One of our readers, Anna Vlasova Barney, had her first experience as a spectator this summer at Ironman 70.3 Timberman in Gilford, NH. She was so excited and wanted to share her experience with all of you. Since this day is a distant memory for all of us, we thought it might be nice to have a refresher course on what it’s like to be a spectator newbie. I also thought this was a great counter piece to what I recently wrote on Putting the Romance Back in Trisupporting.
I had to laugh/cringe to myself when I read the piece, thinking, boy, I don’t do that anymore for him – yikes…So, enjoy and either reminisce about your first, remind yourself of what you USED to do for your triathlete, or see what you have to look forward to…
MY FIRST TRIATHLON – NOW WHEN DO WE GO AGAIN?
When my triathlete boyfriend invited me to join him at his next race and even switched to one closer to our home state so I could go, I was touched and excited. Being Type A, I also needed to know everything I could to provide him with the best possible support. I got to work, browsing the internet and asking him endless questions. The TriWivesClub was an amazing resource on the sport of spectating. I found tips on everything from what to wear on the race day to what to avoid in the pre-race conversations. I got to work and took care of the following things right off:
- I bought a good luck charm and sewed it onto his bandana.
- I painted a t-shirt.
- I studied the race location for sights and things to do.
- I prepared for meeting a lot of inspiring people.
- I signed up to be a volunteer to get the full experience of the race.
- I also made sure to familiarize myself with my guy’s tri equipment and necessities. I had to find out what certain things were for (Hello, “Butt-r”?!?) and what snacks he preferred for training and race day. After I did my homework, I was ready to travel with a bit of piece of mind.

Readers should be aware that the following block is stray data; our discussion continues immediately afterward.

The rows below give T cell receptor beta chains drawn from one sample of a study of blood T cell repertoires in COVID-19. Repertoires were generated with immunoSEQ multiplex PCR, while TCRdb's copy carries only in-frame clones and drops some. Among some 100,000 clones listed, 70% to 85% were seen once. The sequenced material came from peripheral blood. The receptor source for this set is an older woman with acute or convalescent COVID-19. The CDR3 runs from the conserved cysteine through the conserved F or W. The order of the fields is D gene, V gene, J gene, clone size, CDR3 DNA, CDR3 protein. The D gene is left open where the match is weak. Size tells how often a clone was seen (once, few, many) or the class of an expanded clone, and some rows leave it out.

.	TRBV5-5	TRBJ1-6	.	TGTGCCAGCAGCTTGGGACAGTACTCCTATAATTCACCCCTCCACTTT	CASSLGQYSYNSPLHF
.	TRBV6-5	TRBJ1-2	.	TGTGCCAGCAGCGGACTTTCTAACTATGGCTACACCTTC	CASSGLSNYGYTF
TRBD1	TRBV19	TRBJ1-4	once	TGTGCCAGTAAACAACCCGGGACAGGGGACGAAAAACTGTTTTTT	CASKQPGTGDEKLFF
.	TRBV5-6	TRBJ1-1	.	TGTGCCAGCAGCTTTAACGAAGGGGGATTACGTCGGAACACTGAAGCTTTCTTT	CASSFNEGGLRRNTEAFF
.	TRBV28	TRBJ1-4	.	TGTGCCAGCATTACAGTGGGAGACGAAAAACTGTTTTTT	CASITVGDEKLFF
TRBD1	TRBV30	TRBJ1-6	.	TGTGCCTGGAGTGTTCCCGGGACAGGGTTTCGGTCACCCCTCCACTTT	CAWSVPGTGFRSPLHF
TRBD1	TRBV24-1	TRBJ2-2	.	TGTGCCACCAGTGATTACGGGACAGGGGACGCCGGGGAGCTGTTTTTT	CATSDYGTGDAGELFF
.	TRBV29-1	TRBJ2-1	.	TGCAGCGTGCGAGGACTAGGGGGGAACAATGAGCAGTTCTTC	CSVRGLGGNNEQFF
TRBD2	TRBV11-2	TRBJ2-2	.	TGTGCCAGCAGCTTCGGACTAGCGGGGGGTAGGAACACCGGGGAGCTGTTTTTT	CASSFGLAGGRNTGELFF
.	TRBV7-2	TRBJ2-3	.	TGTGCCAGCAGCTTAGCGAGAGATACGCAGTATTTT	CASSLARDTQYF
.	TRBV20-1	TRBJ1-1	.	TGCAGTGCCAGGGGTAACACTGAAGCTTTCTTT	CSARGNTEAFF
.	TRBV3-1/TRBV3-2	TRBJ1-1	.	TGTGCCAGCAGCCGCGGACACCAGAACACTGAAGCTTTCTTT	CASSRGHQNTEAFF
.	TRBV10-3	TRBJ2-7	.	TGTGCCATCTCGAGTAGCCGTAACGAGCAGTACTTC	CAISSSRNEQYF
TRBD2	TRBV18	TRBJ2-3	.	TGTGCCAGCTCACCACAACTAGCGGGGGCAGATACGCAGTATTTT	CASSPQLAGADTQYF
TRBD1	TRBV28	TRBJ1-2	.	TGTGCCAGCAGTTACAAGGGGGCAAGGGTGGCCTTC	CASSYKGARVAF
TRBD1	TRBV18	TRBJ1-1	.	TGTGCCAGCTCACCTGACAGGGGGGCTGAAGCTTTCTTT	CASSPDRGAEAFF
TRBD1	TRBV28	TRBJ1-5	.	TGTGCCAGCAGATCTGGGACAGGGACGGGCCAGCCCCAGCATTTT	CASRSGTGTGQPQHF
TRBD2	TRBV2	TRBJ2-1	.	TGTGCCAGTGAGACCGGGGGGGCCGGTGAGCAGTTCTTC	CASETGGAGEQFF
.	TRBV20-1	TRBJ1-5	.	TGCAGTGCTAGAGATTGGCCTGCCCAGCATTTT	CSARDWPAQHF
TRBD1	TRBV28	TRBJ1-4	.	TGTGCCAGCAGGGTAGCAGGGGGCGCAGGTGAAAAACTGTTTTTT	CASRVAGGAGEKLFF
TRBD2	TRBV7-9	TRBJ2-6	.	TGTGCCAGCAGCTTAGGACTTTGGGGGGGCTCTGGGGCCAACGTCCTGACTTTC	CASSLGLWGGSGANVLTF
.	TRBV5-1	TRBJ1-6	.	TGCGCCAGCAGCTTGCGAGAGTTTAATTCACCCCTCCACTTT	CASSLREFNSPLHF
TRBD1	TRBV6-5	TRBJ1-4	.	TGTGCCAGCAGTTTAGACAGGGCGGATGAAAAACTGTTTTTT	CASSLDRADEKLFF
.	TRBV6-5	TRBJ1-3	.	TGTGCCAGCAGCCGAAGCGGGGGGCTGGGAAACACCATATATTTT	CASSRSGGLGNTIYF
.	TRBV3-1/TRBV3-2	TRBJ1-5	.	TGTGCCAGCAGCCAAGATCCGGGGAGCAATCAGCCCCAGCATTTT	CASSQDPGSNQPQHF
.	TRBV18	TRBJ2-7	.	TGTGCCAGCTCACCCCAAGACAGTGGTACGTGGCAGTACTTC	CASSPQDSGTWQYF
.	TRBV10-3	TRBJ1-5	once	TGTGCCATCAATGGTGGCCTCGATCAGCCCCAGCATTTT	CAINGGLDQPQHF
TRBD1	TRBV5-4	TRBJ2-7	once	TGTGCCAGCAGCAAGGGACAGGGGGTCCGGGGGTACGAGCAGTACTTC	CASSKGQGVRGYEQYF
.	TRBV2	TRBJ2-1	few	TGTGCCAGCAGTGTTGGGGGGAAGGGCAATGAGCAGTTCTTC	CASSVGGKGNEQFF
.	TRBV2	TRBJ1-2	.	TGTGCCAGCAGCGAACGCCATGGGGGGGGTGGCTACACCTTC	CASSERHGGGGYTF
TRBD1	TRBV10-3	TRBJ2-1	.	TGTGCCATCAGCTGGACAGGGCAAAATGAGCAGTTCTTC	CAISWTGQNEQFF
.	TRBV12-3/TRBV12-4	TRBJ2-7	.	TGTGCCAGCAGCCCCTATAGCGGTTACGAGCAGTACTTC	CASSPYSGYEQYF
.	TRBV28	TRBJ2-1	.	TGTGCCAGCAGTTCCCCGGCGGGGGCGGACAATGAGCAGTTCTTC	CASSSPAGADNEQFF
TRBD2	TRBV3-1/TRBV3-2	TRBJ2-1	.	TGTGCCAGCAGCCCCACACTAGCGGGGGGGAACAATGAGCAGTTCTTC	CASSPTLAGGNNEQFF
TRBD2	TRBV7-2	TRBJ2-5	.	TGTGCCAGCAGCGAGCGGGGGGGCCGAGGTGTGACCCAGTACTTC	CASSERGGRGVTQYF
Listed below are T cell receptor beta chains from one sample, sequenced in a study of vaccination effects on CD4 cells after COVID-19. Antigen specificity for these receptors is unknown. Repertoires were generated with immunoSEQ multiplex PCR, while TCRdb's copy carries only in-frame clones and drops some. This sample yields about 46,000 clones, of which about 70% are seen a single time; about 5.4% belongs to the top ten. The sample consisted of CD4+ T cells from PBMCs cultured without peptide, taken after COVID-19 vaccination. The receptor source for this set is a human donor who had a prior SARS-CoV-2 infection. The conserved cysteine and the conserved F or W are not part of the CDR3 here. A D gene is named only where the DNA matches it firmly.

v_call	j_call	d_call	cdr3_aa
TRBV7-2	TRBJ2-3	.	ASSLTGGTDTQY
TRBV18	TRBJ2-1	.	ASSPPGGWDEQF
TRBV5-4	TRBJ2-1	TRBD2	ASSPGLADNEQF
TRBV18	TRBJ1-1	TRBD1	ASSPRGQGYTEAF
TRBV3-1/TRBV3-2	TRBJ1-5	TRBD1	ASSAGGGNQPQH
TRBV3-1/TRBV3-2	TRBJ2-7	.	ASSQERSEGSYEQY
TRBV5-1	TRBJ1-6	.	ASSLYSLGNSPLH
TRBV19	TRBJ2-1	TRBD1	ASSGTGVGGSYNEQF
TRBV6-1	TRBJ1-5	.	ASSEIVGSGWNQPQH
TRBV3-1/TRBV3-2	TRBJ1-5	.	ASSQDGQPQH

New Hampshire was a pleasant surprise. Our drive took 4.5 hours and was pretty scenic. Lots of greenery, hills, and hidden paths. Nice, clean little towns all around. The roads could have been better, though. We arrived a bit early and had a chance to take our time and be one of the first in line for check-in.
Immediately, I was drawn to watching triathletes in their anticipation. Let’s be honest here and say that Ironman is a special breed of people – confident, happy, and not at all bad looking! Fun times! After taking care of the paperwork and the official stuff, we headed to the park to check out the race location and drop off the bike. I have never seen so many sport bikes in one place! Not all 2300 of them were there yet, of course, but still… The lake where the swim was going to occur turned out to be big and beautiful. It is also a mouthful to pronounce – try saying Lake Winnipesaukee three times in a row and not smile!
Volunteers were all around, putting on the finishing touches and the athletes were traveling alone and in packs to and from. Some of them were testing the waters. My boyfriend is the go-with-the-flow kinda guy, so he just checked how cold the water was instead of jumping in. After he mentally traced his swim direction, we headed off to find where my volunteer aid station was for the next day. It was the very first one at the bike transition area, which turned out to be amazing in terms of me seeing him take off on the bike, come back, and for both loops on the run. Yes, lucky me! I got to see him all throughout the race. I had to make sure I did, because it was my first time! Special memories in the making, you know…
Now that all of the race details were taken care of, we headed back to the hotel and ventured out to do a bit of exploring. The foodie had to eat first, of course! Does your triathlete eat around the clock, too? The diner, called Sawyer’s, had outstanding seafood dishes and plenty of triathletes from all across the U.S. to size-up. Ha! We spied blue bracelets everywhere we went that day. Somehow, it made me feel like we belonged to a special tribe; the one you are proud of and not afraid to mention to anyone who would listen. The locals were very polite and helpful. Thumbs up!